You might want to monitor the input level as well if you're using a cheap'n'cheerful generator. Some of the cheap ones have an output which varies quite a bit in amplitude as you adjust the frequency. Not a problem if you have half-decent lab equipment, of course.
As for errors, the cable resistance is unlikely to be a problem, but capacitance could be, depending upon the frequencies involved.
If this is a filter for audio frequencies where the value of C is relatively high then it's unlikely to be a problem.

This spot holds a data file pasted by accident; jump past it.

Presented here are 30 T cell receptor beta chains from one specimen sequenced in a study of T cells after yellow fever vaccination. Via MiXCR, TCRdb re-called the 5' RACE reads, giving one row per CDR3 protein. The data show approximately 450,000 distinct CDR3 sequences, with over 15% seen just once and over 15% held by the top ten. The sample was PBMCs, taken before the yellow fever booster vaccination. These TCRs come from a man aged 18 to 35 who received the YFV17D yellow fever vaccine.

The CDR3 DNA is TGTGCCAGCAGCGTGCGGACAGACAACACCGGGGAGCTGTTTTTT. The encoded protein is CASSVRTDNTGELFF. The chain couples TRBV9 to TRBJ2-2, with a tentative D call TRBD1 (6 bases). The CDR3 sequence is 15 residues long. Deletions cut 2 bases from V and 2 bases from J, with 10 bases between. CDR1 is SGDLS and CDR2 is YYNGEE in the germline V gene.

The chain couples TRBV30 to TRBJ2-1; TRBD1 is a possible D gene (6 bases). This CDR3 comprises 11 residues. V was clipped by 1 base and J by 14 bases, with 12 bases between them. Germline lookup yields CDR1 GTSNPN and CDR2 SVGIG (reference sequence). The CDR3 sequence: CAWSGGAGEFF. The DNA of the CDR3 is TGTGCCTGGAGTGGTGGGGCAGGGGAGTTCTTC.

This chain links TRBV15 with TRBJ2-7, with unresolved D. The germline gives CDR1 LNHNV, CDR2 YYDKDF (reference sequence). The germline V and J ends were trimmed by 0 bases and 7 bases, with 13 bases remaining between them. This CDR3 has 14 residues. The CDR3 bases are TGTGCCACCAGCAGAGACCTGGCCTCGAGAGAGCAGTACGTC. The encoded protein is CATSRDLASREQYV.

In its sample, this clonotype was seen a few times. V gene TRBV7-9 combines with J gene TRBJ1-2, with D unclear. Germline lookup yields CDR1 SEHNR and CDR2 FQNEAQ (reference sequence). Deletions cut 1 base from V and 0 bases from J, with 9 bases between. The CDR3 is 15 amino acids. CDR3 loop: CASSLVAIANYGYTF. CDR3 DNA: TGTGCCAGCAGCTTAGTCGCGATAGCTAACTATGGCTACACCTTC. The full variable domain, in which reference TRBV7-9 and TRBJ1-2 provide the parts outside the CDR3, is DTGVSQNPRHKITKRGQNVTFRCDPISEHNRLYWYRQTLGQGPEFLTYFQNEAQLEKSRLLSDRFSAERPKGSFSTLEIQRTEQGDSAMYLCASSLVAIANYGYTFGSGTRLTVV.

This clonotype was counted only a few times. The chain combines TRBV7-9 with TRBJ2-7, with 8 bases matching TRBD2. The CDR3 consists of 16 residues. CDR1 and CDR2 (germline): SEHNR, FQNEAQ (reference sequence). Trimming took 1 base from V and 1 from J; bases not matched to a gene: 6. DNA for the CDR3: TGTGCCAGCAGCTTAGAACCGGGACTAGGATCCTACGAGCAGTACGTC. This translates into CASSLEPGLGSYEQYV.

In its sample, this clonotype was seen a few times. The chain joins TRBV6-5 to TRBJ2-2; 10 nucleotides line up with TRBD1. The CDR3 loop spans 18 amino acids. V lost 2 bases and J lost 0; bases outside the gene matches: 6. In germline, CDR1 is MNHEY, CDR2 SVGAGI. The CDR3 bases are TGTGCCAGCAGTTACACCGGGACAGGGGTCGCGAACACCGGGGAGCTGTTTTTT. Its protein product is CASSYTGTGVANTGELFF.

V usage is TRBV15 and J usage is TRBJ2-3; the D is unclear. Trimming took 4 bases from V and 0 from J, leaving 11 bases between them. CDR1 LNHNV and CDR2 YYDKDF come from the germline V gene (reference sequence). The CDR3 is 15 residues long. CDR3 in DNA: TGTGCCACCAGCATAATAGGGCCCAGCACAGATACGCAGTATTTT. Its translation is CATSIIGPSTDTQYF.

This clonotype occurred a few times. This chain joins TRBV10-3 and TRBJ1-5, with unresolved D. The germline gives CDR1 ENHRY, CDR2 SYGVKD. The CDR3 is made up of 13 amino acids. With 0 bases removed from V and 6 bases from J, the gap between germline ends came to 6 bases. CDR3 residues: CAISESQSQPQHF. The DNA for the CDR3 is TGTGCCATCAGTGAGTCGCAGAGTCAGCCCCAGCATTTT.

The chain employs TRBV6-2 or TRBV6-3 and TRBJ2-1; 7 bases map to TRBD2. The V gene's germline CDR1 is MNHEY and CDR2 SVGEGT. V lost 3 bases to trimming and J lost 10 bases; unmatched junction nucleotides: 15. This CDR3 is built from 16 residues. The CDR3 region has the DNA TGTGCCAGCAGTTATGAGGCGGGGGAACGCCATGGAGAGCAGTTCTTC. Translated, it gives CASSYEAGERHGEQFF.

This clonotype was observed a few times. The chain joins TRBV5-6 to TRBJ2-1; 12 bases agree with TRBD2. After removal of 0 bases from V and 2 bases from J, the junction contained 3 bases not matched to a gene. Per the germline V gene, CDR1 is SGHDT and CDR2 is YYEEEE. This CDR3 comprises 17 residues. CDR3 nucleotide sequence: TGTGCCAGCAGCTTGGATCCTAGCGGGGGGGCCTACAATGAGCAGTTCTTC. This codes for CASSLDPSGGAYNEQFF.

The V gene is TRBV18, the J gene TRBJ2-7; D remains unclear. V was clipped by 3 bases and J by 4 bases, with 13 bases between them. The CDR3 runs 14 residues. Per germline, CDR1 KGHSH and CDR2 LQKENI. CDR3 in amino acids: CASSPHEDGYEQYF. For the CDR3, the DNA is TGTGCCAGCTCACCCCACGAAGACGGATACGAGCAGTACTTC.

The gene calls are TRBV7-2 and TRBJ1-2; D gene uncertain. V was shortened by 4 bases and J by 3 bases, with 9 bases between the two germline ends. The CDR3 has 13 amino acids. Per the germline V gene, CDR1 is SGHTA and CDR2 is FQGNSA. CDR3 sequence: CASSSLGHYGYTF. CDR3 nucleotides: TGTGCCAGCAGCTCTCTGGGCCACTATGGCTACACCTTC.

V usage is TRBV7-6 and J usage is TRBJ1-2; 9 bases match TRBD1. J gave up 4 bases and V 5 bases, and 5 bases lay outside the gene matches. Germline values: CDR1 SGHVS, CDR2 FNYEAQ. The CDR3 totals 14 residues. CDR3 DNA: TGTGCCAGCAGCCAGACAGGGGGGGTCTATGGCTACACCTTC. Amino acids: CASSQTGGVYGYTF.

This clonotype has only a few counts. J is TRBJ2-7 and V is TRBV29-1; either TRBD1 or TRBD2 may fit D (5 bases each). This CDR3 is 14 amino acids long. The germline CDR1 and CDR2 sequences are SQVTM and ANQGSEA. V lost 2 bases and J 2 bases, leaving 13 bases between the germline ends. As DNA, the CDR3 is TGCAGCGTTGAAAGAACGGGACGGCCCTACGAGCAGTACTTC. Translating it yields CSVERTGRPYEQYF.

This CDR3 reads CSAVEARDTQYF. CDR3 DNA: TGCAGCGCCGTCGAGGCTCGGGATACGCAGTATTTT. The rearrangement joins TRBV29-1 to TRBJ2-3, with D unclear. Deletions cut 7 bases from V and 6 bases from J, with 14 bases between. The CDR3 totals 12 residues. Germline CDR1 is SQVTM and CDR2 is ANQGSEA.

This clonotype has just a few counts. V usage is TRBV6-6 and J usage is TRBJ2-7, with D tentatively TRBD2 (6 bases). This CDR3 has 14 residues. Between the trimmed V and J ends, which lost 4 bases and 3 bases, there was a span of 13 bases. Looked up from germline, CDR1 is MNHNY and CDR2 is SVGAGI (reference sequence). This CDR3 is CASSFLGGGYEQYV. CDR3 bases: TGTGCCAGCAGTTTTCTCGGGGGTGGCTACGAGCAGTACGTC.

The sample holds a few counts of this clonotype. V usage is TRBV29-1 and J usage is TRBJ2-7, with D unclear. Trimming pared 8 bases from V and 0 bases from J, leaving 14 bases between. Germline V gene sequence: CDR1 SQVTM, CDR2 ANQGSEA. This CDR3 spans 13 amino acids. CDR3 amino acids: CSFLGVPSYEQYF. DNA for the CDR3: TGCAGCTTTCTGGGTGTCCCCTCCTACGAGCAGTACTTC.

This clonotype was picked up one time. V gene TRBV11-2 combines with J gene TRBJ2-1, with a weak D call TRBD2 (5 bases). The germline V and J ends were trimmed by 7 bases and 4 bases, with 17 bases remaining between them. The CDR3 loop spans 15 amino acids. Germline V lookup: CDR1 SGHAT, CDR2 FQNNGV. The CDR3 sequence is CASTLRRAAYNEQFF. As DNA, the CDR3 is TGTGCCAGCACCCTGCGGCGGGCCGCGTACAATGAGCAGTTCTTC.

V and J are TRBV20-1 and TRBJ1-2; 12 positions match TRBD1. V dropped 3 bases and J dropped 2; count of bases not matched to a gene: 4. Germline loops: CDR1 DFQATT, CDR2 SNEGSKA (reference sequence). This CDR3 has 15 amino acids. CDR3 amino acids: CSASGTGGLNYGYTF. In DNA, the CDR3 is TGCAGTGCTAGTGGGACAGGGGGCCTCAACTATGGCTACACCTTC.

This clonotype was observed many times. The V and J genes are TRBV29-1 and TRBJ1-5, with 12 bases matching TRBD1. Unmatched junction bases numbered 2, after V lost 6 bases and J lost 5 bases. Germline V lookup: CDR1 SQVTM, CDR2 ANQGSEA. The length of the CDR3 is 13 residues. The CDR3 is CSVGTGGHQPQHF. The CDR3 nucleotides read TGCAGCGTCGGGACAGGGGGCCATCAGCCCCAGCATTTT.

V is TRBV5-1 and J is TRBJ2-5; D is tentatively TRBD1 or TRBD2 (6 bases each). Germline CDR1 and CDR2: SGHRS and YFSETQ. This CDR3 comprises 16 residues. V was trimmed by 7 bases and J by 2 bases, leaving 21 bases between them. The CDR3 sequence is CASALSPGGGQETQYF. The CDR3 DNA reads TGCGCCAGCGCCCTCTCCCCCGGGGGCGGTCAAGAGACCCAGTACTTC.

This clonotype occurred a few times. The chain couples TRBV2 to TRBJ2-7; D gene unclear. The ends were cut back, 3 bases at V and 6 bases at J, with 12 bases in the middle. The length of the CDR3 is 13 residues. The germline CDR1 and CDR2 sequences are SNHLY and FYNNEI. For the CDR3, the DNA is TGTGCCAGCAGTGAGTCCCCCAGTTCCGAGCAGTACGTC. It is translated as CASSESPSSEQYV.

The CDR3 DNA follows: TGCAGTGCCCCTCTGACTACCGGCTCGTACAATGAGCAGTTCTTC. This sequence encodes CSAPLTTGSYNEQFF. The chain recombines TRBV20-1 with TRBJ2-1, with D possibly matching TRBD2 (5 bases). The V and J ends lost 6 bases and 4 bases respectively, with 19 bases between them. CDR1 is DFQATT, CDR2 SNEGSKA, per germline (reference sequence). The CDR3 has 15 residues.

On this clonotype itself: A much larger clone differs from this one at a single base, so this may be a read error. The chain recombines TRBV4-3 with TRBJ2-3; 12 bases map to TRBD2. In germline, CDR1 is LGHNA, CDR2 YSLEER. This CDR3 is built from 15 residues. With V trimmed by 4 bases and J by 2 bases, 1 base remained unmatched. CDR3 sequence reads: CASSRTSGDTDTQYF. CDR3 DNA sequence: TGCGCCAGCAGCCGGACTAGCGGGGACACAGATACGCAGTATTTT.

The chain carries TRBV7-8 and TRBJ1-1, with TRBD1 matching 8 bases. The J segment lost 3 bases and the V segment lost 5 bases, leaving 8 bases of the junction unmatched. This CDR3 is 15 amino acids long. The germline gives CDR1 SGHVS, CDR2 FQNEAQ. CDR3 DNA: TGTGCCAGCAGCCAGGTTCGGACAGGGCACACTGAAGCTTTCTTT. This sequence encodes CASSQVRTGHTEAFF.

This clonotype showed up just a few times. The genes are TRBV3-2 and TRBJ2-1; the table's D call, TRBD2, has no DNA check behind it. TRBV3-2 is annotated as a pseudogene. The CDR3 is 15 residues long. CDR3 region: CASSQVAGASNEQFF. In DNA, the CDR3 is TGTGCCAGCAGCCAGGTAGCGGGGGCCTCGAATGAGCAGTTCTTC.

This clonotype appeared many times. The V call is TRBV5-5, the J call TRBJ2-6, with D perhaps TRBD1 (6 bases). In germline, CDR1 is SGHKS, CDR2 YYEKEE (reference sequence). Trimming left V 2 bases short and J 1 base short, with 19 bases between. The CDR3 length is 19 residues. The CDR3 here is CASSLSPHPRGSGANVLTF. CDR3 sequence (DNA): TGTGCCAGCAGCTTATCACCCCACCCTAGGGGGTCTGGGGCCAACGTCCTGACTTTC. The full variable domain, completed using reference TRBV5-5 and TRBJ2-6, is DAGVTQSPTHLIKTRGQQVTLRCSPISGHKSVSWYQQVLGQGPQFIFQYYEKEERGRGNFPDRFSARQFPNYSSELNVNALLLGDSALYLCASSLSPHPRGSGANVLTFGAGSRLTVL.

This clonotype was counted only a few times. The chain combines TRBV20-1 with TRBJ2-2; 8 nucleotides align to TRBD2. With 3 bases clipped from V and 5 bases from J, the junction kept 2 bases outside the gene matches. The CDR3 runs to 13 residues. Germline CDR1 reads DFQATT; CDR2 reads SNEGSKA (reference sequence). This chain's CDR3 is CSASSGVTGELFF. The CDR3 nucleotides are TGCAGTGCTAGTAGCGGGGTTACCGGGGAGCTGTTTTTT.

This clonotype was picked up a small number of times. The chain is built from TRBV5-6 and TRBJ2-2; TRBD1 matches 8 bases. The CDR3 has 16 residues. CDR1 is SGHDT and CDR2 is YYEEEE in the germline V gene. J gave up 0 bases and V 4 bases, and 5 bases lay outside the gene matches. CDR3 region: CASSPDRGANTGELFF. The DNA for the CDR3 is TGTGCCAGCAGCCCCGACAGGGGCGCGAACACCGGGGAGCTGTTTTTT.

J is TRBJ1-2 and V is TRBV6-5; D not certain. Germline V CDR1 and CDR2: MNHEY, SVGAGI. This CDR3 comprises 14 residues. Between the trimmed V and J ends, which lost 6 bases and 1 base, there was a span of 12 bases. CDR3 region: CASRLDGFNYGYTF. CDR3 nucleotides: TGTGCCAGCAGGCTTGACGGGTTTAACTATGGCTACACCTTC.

If C is down in the picofarad range, however, such as would be found in some RF filters, then the lead and 'scope input capacitance could become significant.
An alternative to using a 'scope would be a VTVM or its modern transistor equivalent. Whatever you use as the measuring instrument, you need to make sure that the frequency response of the measuring equipment itself is satisfactory. This is another possible source of error. It's no good using a 10MHz bandwidth oscilloscope if you're trying to measure the response of a filter with a 3dB point set at 30MHz, for example.
P.S. Don't mean to be picky, and I know that pointing out spelling mistakes can be annoying, but it's "response" not "responce." No point losing marks unnecessarily, eh?
[This message has been edited by pauluk (edited 06-16-2004).]